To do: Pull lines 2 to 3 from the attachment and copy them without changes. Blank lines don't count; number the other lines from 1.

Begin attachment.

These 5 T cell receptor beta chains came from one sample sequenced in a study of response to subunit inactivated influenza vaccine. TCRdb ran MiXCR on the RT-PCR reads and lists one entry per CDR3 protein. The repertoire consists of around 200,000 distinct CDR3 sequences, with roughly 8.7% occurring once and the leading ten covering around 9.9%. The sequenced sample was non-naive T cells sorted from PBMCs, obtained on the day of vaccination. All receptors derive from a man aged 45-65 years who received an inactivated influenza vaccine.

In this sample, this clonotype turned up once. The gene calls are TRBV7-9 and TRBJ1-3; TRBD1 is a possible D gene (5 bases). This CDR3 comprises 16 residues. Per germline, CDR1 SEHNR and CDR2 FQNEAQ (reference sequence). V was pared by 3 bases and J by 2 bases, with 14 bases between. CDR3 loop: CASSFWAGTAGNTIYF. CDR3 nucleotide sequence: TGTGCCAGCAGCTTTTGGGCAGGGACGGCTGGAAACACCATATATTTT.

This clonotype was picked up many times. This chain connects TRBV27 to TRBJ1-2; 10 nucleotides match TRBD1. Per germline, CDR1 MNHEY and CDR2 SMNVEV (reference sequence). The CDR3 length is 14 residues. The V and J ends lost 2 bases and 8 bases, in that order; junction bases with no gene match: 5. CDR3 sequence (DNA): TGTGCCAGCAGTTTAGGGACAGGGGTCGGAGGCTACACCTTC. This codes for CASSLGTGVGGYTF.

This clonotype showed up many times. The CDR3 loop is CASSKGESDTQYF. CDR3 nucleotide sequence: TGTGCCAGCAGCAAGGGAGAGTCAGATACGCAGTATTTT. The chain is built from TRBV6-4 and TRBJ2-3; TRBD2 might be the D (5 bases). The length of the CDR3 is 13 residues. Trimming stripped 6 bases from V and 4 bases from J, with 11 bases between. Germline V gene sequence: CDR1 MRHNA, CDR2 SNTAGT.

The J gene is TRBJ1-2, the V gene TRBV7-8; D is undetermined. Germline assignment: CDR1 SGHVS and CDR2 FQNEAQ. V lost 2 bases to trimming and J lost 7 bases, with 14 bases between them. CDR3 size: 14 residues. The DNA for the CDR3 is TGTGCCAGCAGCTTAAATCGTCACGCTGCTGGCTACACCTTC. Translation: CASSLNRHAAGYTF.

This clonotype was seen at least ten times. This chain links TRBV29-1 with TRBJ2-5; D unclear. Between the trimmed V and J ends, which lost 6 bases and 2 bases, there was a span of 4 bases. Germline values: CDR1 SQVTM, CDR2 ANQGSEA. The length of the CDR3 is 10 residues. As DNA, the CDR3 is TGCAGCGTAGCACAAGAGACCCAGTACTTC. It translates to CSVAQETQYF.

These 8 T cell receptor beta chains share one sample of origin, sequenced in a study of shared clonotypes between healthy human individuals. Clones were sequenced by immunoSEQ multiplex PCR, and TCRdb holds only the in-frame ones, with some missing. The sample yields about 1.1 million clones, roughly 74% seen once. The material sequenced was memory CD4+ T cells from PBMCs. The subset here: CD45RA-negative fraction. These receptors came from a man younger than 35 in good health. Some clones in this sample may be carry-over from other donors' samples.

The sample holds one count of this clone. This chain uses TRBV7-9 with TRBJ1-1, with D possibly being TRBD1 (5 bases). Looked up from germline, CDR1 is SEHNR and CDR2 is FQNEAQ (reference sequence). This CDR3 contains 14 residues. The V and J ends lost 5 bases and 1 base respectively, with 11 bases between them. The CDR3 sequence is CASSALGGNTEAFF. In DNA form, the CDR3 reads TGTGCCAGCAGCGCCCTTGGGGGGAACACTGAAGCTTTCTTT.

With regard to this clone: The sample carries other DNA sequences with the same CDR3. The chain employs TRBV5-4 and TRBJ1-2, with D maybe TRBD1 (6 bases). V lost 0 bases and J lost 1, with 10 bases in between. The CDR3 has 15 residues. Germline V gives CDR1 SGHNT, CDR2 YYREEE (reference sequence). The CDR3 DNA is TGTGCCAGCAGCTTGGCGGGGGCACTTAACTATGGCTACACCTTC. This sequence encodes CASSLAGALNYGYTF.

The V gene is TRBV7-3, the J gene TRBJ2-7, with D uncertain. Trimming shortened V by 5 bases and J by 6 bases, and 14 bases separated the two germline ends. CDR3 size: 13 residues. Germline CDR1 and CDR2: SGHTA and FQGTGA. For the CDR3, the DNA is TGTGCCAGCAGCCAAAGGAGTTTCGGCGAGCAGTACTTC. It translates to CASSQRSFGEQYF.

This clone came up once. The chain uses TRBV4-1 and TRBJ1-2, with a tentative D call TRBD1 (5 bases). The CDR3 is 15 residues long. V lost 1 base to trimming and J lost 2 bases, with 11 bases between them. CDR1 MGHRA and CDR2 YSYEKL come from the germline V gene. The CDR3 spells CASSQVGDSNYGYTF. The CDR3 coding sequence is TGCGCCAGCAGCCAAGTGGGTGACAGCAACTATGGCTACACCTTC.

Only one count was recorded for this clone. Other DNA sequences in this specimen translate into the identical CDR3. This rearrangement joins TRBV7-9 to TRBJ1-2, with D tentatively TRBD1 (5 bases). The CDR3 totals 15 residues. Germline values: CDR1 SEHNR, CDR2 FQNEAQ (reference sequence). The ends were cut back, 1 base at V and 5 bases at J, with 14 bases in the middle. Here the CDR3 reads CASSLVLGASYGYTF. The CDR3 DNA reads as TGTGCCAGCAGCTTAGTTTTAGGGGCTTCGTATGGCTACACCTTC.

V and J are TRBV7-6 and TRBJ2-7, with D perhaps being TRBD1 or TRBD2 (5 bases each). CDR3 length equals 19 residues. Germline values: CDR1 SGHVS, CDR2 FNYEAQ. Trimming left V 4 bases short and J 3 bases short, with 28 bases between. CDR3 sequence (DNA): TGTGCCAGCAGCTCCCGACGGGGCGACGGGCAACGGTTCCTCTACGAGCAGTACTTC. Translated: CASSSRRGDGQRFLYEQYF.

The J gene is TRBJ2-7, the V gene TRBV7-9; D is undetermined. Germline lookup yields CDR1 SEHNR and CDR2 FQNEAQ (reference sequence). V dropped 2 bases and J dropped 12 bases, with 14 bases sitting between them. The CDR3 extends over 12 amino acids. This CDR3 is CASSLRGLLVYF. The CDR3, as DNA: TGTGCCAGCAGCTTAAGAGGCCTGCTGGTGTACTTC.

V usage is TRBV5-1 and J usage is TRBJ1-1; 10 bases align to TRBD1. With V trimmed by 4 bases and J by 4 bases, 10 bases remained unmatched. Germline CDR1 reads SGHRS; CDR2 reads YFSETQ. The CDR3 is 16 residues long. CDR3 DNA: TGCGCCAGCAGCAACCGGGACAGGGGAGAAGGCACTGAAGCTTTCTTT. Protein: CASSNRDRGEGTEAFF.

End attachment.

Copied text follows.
In this sample, this clonotype turned up once. The gene calls are TRBV7-9 and TRBJ1-3; TRBD1 is a possible D gene (5 bases). This CDR3 comprises 16 residues. Per germline, CDR1 SEHNR and CDR2 FQNEAQ (reference sequence). V was pared by 3 bases and J by 2 bases, with 14 bases between. CDR3 loop: CASSFWAGTAGNTIYF. CDR3 nucleotide sequence: TGTGCCAGCAGCTTTTGGGCAGGGACGGCTGGAAACACCATATATTTT.

This clonotype was picked up many times. This chain connects TRBV27 to TRBJ1-2; 10 nucleotides match TRBD1. Per germline, CDR1 MNHEY and CDR2 SMNVEV (reference sequence). The CDR3 length is 14 residues. The V and J ends lost 2 bases and 8 bases, in that order; junction bases with no gene match: 5. CDR3 sequence (DNA): TGTGCCAGCAGTTTAGGGACAGGGGTCGGAGGCTACACCTTC. This codes for CASSLGTGVGGYTF.